Asset division is one of the most complicated aspects of divorce. It becomes even more complex when you have many assets or your marriage lasted an extended period of time.
According to Kiplinger, determining the difference between marital and separate property is a major component of the asset division process. Here are the guidelines on dividing assets and how to navigate more complicated situations.
Marital property is all assets that came into possession during the course of the marriage. This includes homes, salaries, investments, retirement savings, vehicles, businesses, and any other assets. The court splits marital assets equitably, which does not always mean in equal portions. Instead, the court looks at things like the length of the marriage and each spouse’s individual income to determine how to split shared assets.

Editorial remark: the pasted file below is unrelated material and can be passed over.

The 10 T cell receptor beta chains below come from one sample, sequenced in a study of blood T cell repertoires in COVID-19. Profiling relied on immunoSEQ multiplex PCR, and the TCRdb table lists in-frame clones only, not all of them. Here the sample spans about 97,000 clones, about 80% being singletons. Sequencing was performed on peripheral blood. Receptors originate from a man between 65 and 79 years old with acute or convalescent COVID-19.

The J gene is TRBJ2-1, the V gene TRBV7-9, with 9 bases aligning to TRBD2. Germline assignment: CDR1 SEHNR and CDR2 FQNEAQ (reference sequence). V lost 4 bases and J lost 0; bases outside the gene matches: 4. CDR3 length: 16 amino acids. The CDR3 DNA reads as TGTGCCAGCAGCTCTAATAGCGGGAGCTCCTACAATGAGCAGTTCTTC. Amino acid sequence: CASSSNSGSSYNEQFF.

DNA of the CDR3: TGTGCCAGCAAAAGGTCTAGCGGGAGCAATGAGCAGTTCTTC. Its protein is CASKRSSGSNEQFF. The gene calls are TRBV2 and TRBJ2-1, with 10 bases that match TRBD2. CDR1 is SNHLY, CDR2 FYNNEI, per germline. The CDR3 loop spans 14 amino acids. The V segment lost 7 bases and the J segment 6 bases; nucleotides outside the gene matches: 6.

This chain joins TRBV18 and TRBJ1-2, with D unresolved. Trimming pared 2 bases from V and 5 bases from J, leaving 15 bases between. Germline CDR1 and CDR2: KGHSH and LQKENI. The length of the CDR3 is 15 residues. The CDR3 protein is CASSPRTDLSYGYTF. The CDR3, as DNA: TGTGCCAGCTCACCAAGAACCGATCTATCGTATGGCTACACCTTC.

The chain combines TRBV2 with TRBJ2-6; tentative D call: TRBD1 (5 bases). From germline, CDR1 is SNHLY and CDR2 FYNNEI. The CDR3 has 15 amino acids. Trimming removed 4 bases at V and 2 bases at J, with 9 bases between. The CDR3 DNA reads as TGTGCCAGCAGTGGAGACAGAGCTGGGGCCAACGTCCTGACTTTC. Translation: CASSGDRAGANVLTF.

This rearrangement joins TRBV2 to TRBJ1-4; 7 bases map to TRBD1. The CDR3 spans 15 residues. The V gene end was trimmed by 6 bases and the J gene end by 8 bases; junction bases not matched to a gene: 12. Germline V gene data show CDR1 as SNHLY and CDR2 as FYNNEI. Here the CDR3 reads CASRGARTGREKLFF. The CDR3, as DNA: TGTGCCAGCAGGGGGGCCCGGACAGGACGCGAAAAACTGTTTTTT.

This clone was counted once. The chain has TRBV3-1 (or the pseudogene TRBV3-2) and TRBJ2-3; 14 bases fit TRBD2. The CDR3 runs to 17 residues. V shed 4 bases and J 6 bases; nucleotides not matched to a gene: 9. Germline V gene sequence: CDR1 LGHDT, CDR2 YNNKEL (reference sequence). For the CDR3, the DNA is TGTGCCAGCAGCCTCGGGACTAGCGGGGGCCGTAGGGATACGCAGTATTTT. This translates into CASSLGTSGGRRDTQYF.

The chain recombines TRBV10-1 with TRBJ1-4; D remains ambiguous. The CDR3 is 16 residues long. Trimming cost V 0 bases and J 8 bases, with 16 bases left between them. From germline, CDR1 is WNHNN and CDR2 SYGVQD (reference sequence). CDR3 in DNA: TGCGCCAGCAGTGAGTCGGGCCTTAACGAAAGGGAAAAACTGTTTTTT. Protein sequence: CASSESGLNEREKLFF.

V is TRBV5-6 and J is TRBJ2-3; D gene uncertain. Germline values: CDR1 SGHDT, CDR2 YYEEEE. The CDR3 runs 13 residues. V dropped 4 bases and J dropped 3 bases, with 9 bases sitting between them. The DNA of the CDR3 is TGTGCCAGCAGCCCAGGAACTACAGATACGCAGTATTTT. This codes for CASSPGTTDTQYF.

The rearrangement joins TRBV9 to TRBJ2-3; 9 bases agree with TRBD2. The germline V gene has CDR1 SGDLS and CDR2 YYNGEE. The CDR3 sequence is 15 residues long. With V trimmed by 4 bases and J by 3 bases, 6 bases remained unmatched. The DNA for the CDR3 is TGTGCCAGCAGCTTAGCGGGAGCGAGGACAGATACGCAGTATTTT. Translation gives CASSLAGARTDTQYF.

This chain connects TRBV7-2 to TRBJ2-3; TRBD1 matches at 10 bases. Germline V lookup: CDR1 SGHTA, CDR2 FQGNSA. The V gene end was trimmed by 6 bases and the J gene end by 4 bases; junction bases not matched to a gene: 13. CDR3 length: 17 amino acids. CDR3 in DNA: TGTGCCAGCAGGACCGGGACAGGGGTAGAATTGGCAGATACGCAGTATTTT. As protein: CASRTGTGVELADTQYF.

Any property owned or acquired prior to the marriage falls into the category of separate property. This property is solely owned by each individual spouse and is their property once the marriage ends. Along with earnings, inheritances, prizes, and employments bonuses are also separate property.
Other factors to consider
Most married couples entangle their finances quite a bit during the course of their marriages. As a result, assets that are actually separate can get included within the category of marital property. As an example, if your spouse owned a home prior to your marriage, but you used your own income or assets to pay for improvements to the property, you may have a stake in the value of the home, regardless of ownership.
Bank and investment accounts that were once solely owned but now contain funds from both spouses can also fall into the category of marital property. Additionally, couples with marriages lasting decades tend to have a more confusing asset division process ahead of them.